Nothing is so satisfying in the fall than coming in from raking leaves, jogging or a pick-up game of touch football than to find a bowl of steaming soup waiting for you.
Some of the best, including those your ethnic grandmother always made from scratch, chicken soup and the two East Coast favorites, New England and Manhattan clam chowder.
Today, they can be purchased ready-made in cans, frozen or dry form. However, those store-bought substitutes can never equal the taste, freshness and satisfying flavor of home made. You can find detailed soup recipes on many websites or consult with your grandma or notes she may have left behind.
Of course, if you want to make real chicken soup, your grandma’s recipe is best, no matter whether she was Jewish, Italian, Polish or Chinese. Briefly, here’s how to do it. To feed four hungry people, put a four-pound chicken in a pot of cold water and bring it to a slow boil. Use just sea salt, unless your grandma was Hispanic and you must add pepper and chili powder.
After 45 minutes, toss in peeled carrots, an onion, cut up celery and parsnip. If you want it slightly spiced, add a clove or two of garlic and a bunch of dill. Slow boil for another 25 minutes. If you’re a health freak, bring the soup to a heavier boil for a few minutes while you use a big spoon to skim off fat and peel off the skin.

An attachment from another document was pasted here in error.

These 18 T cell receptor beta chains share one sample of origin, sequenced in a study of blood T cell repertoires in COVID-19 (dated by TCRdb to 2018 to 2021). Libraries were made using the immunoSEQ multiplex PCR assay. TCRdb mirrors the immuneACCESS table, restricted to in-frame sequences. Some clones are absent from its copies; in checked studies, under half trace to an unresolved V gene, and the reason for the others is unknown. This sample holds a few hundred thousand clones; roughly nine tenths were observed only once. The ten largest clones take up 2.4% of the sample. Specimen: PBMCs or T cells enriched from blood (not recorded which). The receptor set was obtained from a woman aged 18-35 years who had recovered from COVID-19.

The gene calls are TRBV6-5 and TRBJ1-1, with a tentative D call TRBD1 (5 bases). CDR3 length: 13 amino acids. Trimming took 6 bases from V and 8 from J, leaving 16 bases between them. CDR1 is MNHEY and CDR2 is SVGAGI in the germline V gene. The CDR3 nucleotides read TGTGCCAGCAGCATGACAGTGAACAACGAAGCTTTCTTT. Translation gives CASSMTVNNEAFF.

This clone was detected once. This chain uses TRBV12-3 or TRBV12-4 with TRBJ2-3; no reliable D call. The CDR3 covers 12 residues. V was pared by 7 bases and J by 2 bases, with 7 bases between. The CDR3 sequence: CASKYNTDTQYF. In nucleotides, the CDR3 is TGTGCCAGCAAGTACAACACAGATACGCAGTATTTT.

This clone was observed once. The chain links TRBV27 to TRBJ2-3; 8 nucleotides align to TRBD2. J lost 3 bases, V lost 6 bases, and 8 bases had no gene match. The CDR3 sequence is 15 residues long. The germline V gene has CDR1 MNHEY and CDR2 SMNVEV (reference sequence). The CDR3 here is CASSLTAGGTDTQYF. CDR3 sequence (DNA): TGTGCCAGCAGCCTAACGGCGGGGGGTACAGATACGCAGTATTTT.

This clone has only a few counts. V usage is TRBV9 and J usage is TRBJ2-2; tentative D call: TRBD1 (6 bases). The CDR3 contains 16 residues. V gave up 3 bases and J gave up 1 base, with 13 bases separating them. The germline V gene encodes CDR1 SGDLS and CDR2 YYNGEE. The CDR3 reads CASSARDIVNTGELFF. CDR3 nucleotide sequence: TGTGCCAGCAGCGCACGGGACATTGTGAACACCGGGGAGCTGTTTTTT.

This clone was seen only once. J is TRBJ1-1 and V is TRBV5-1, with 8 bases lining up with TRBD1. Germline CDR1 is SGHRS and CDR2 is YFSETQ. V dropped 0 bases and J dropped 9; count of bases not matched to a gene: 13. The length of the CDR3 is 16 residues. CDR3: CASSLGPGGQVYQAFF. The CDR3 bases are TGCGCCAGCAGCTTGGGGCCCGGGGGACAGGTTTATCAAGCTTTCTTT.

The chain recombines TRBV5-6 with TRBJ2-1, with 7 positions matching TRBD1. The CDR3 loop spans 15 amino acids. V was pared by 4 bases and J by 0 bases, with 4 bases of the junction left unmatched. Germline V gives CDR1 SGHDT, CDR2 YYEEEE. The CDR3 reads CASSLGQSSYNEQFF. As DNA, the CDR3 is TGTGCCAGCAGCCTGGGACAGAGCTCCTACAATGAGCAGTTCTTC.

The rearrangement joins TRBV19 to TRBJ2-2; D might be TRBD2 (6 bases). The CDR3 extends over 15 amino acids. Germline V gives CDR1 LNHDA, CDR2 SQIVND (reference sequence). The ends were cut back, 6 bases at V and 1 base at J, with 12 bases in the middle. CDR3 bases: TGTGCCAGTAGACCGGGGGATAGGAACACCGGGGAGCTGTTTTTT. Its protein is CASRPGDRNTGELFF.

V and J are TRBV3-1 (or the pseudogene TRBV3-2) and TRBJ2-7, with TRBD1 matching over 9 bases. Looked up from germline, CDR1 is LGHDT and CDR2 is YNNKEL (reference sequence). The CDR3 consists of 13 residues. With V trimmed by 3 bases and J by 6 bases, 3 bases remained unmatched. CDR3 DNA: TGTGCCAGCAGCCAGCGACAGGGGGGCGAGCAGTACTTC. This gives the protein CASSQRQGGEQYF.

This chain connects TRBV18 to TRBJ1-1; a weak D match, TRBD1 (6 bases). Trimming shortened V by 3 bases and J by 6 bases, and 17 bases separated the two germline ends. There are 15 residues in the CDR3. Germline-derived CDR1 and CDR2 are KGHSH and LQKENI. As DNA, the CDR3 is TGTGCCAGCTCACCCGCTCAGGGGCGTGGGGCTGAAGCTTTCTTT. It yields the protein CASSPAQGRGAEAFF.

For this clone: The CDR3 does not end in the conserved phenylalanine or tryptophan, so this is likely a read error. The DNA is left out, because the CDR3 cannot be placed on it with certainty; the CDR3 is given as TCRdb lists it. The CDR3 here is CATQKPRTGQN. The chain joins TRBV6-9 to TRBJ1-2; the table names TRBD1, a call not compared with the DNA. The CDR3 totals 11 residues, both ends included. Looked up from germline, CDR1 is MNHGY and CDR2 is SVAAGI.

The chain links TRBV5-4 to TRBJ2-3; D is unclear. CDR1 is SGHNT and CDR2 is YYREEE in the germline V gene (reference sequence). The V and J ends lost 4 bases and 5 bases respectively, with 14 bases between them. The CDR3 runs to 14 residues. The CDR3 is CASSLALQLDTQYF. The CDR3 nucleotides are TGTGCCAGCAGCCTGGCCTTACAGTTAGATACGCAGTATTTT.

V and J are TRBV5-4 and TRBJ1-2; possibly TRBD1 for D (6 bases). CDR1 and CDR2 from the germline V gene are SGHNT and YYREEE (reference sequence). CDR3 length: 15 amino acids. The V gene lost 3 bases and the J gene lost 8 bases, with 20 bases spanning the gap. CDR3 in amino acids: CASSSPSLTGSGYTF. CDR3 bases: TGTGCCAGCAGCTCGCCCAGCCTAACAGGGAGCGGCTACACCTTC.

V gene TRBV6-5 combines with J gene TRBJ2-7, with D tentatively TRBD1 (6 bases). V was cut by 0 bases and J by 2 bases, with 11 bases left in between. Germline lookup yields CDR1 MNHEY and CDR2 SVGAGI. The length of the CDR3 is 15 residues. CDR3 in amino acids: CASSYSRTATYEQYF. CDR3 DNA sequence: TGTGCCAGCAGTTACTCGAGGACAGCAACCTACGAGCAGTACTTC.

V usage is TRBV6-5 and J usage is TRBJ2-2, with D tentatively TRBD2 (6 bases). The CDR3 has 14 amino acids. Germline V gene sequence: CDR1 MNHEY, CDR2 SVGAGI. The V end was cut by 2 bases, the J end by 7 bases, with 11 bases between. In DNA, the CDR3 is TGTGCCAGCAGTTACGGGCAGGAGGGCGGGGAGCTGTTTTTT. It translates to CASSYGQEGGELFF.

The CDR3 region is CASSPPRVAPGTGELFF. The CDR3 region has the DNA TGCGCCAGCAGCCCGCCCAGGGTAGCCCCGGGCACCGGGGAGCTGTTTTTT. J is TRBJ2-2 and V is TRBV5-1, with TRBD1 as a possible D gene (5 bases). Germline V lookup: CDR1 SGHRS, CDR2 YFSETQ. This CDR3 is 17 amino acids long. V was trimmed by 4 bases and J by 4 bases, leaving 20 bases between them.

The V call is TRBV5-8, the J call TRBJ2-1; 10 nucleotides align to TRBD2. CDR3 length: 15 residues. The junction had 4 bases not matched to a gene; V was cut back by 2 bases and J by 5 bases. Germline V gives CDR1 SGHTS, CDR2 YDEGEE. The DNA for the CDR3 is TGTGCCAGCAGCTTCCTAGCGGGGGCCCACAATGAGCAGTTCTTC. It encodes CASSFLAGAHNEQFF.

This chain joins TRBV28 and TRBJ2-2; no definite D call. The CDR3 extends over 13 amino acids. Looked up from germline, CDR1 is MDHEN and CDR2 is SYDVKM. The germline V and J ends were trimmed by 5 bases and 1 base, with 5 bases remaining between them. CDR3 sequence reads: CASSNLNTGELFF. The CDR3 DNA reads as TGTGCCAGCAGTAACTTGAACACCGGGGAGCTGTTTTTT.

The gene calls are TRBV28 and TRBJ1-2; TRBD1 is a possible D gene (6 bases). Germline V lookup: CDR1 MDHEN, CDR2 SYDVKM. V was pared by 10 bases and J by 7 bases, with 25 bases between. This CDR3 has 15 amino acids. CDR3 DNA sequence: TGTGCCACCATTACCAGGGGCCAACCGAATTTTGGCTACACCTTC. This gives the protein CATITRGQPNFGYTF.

Serve the soup with croutons, or if your grandma was Jewish, you may feel guilty if you don’t make matzo balls. Check the internet for recipes or ask a gypsy lady to conjure up the spirit of your grandma to get her original recipe.
Right up there in nutrition and taste are the two favorite types of clam chowder. The main difference, as all lactose-intolerant gourmets will tell you, is that Manhattan clam chowder is cooked with tomato sauce, and New England’s main liquid is milk or cream.
Briefly, to get the New England flavor, the soup ingredients include chopped bacon, onions, celery and carrot bits, canned or fresh clams with their juices, cubed potatoes and lots of butter and heavy cream. For dieters, use just a touch of butter, and substitute liquid with skim or soy milk. Add small amounts of salt, pepper, garlic and bay leaves to taste.
For those who prefer the Manhattan type of clam chowder, the ingredients, other than milk versus canned or fresh tomatoes, are about the same.
Of course, choosing the best soups for fall is a matter of personal taste. However, when you’re coming home after a tough day at the gym, school, factory or office, any full-flavored and boiling hot bowl of soup will be welcome.